Why is an oil company CEO leading the UN’s climate talks?

'It would be laughable were it not so serious'

Listen | 22:34

On Thursday, the 28th annual UN Climate Change conference, also known as Cop28, will kick off in Dubai, hosted by the United Arab Emirates.

This year’s climate summit, which comes following another record-breaking year of droughts, floods and wildfires, brings together world leaders, ministers and negotiators to agree on how to address climate change.

This year, however, the summit is being led by Sultan Al Jaber, chief executive of the UAE’s oil and gas company Adnoc.

The announcement that Mr Al Jaber’s would lead the talks was met with international shock and condemnation – campaigners say it’s like an antismoking forum being run by the head of a tobacco company.


The UAE have also been accused of planning to use the summit to strike oil and gas deals.

But, why are fossil fuel lobbyists allowed a seat at the table at the world’s most important climate talks? And how can Mr Al Jaber reconcile this enormous conflict of interest?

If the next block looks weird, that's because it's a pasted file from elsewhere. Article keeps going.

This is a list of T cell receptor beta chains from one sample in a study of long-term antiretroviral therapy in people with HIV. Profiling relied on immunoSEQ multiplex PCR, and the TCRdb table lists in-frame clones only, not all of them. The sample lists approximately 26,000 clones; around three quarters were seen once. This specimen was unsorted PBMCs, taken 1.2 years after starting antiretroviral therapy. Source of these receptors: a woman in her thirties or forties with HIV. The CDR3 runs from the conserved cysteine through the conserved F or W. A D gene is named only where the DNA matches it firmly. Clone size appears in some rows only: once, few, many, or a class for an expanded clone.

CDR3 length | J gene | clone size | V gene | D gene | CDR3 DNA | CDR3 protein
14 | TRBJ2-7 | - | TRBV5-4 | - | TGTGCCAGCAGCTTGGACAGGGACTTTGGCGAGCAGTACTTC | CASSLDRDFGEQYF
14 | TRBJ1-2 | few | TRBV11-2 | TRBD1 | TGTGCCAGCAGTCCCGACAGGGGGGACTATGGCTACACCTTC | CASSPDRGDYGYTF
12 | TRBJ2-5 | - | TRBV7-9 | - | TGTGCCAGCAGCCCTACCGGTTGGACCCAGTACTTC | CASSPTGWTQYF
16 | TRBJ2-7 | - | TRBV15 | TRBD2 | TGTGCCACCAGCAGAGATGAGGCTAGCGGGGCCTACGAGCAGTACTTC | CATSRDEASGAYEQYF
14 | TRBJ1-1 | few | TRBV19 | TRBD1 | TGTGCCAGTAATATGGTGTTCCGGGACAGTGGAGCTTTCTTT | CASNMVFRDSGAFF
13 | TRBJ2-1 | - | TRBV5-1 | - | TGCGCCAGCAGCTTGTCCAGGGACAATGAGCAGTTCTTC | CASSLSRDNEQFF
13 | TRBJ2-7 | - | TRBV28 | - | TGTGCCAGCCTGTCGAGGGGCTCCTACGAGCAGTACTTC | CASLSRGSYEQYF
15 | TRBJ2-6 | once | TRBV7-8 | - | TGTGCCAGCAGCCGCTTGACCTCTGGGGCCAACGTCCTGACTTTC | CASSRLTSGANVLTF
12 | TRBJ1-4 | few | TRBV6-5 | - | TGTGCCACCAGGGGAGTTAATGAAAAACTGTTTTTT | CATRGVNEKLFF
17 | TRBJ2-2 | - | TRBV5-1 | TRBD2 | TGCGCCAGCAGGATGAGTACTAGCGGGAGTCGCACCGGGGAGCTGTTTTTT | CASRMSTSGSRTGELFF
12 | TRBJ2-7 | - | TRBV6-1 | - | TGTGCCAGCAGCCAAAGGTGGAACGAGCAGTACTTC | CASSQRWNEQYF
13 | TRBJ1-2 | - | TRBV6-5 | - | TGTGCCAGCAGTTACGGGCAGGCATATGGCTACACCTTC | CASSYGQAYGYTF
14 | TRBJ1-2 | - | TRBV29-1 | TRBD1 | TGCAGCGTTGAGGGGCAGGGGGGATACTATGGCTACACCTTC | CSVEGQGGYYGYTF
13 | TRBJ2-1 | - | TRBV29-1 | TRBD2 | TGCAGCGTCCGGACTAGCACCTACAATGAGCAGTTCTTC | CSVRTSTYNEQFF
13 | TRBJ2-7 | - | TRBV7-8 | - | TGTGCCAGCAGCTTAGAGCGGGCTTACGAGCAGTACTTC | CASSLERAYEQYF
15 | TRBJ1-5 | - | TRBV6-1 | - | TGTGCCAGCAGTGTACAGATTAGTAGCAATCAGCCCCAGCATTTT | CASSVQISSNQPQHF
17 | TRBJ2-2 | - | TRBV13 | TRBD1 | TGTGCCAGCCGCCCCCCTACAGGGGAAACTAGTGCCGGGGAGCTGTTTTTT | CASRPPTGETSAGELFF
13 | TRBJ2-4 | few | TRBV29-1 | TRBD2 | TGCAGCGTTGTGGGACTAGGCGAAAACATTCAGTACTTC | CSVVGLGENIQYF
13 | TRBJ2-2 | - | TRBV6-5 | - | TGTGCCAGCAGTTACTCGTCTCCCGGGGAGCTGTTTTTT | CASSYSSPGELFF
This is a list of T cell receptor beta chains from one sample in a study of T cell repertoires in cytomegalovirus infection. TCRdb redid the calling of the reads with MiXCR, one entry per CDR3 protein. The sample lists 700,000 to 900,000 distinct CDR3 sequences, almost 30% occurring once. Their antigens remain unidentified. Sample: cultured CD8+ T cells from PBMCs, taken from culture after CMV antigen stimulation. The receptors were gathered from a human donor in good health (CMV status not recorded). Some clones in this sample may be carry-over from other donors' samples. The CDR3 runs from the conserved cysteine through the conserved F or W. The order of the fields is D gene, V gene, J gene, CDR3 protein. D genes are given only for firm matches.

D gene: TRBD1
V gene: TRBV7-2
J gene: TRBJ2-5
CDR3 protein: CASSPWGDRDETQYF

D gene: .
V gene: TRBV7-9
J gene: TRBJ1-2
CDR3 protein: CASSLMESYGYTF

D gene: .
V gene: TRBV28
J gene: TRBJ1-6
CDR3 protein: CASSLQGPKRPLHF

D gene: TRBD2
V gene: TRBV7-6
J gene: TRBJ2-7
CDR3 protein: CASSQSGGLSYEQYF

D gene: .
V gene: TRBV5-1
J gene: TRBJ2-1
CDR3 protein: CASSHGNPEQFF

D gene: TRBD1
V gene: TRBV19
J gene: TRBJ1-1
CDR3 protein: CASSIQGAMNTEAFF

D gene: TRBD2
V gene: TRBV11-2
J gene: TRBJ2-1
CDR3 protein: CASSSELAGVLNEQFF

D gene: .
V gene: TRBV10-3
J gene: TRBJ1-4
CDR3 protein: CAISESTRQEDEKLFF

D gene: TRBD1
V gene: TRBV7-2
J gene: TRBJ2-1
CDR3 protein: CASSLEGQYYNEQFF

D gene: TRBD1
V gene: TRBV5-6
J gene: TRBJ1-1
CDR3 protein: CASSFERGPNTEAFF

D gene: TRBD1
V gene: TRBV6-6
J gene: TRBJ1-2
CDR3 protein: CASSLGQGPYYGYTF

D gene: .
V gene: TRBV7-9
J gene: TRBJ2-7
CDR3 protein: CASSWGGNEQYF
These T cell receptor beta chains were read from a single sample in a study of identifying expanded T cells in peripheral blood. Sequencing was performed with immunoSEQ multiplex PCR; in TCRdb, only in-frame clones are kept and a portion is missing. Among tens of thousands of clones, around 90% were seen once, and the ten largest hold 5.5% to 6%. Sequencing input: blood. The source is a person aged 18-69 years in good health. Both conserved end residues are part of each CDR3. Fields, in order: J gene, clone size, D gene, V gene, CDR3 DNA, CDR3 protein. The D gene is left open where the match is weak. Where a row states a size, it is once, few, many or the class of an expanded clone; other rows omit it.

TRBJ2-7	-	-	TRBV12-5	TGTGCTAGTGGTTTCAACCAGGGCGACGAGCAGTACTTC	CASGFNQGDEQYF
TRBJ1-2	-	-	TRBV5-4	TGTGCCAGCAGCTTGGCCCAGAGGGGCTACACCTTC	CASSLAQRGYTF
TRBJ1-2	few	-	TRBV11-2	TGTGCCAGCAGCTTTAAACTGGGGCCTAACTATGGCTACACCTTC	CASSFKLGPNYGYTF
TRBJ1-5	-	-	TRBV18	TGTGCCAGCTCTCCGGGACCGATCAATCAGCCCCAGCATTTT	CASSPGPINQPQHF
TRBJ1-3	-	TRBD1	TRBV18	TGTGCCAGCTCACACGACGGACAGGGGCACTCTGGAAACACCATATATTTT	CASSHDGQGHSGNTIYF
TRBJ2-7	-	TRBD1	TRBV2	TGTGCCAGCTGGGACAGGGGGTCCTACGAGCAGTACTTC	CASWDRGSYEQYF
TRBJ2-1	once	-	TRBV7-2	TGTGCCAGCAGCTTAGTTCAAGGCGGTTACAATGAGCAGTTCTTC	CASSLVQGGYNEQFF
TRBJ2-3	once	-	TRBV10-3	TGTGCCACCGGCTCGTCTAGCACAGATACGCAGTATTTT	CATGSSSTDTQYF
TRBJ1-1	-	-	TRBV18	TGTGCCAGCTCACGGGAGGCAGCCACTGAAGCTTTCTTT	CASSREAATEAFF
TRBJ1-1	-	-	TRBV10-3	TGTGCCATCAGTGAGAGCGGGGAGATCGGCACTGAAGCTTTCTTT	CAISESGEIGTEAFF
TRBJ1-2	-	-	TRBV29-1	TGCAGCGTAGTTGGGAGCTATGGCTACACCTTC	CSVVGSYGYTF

On today’s podcast, Patrick Galey, a journalist and senior fossil fuels investigator with Global Witness, reflects on the implications of placing an oil chief executive at the top of the climate talks, and examines whether any meaningful change will come from this year’s summit.

Today, on In the News, why is an oil company CEO running this year’s climate talks?

Presented by Sorcha Pollak. Produced by Suzanne Brennan.

Sorcha Pollak

Sorcha Pollak

Sorcha Pollak is an Irish Times reporter and cohost of the In the News podcast